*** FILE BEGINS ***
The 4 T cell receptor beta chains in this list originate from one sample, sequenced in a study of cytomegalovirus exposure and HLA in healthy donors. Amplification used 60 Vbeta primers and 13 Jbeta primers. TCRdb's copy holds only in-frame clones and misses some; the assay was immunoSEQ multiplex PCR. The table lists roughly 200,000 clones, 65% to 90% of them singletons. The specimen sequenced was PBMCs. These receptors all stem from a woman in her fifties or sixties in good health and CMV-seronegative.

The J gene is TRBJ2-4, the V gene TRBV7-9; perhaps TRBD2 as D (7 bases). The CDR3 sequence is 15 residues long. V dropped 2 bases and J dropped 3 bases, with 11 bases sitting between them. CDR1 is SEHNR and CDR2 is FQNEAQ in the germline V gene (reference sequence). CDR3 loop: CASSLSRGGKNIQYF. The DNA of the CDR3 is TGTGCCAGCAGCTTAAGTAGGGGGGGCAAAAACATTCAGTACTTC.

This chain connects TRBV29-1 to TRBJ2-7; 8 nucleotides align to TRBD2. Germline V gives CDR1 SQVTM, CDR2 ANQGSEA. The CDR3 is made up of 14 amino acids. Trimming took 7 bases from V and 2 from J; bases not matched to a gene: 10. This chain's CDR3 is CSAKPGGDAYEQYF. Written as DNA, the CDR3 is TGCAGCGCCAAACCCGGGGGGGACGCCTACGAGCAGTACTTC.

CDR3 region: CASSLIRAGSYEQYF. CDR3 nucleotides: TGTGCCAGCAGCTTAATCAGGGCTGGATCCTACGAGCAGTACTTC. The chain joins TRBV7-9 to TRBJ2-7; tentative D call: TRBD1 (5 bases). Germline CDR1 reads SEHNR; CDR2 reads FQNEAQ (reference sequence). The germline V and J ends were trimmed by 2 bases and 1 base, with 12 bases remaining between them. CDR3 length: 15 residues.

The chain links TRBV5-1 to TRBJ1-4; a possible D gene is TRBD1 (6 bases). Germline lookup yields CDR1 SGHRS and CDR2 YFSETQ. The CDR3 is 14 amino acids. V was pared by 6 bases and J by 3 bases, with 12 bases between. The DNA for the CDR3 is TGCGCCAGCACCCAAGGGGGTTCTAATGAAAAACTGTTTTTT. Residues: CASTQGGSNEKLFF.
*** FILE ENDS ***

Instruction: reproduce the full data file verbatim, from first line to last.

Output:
The 4 T cell receptor beta chains in this list originate from one sample, sequenced in a study of cytomegalovirus exposure and HLA in healthy donors. Amplification used 60 Vbeta primers and 13 Jbeta primers. TCRdb's copy holds only in-frame clones and misses some; the assay was immunoSEQ multiplex PCR. The table lists roughly 200,000 clones, 65% to 90% of them singletons. The specimen sequenced was PBMCs. These receptors all stem from a woman in her fifties or sixties in good health and CMV-seronegative.

The J gene is TRBJ2-4, the V gene TRBV7-9; perhaps TRBD2 as D (7 bases). The CDR3 sequence is 15 residues long. V dropped 2 bases and J dropped 3 bases, with 11 bases sitting between them. CDR1 is SEHNR and CDR2 is FQNEAQ in the germline V gene (reference sequence). CDR3 loop: CASSLSRGGKNIQYF. The DNA of the CDR3 is TGTGCCAGCAGCTTAAGTAGGGGGGGCAAAAACATTCAGTACTTC.

This chain connects TRBV29-1 to TRBJ2-7; 8 nucleotides align to TRBD2. Germline V gives CDR1 SQVTM, CDR2 ANQGSEA. The CDR3 is made up of 14 amino acids. Trimming took 7 bases from V and 2 from J; bases not matched to a gene: 10. This chain's CDR3 is CSAKPGGDAYEQYF. Written as DNA, the CDR3 is TGCAGCGCCAAACCCGGGGGGGACGCCTACGAGCAGTACTTC.

CDR3 region: CASSLIRAGSYEQYF. CDR3 nucleotides: TGTGCCAGCAGCTTAATCAGGGCTGGATCCTACGAGCAGTACTTC. The chain joins TRBV7-9 to TRBJ2-7; tentative D call: TRBD1 (5 bases). Germline CDR1 reads SEHNR; CDR2 reads FQNEAQ (reference sequence). The germline V and J ends were trimmed by 2 bases and 1 base, with 12 bases remaining between them. CDR3 length: 15 residues.

The chain links TRBV5-1 to TRBJ1-4; a possible D gene is TRBD1 (6 bases). Germline lookup yields CDR1 SGHRS and CDR2 YFSETQ. The CDR3 is 14 amino acids. V was pared by 6 bases and J by 3 bases, with 12 bases between. The DNA for the CDR3 is TGCGCCAGCACCCAAGGGGGTTCTAATGAAAAACTGTTTTTT. Residues: CASTQGGSNEKLFF.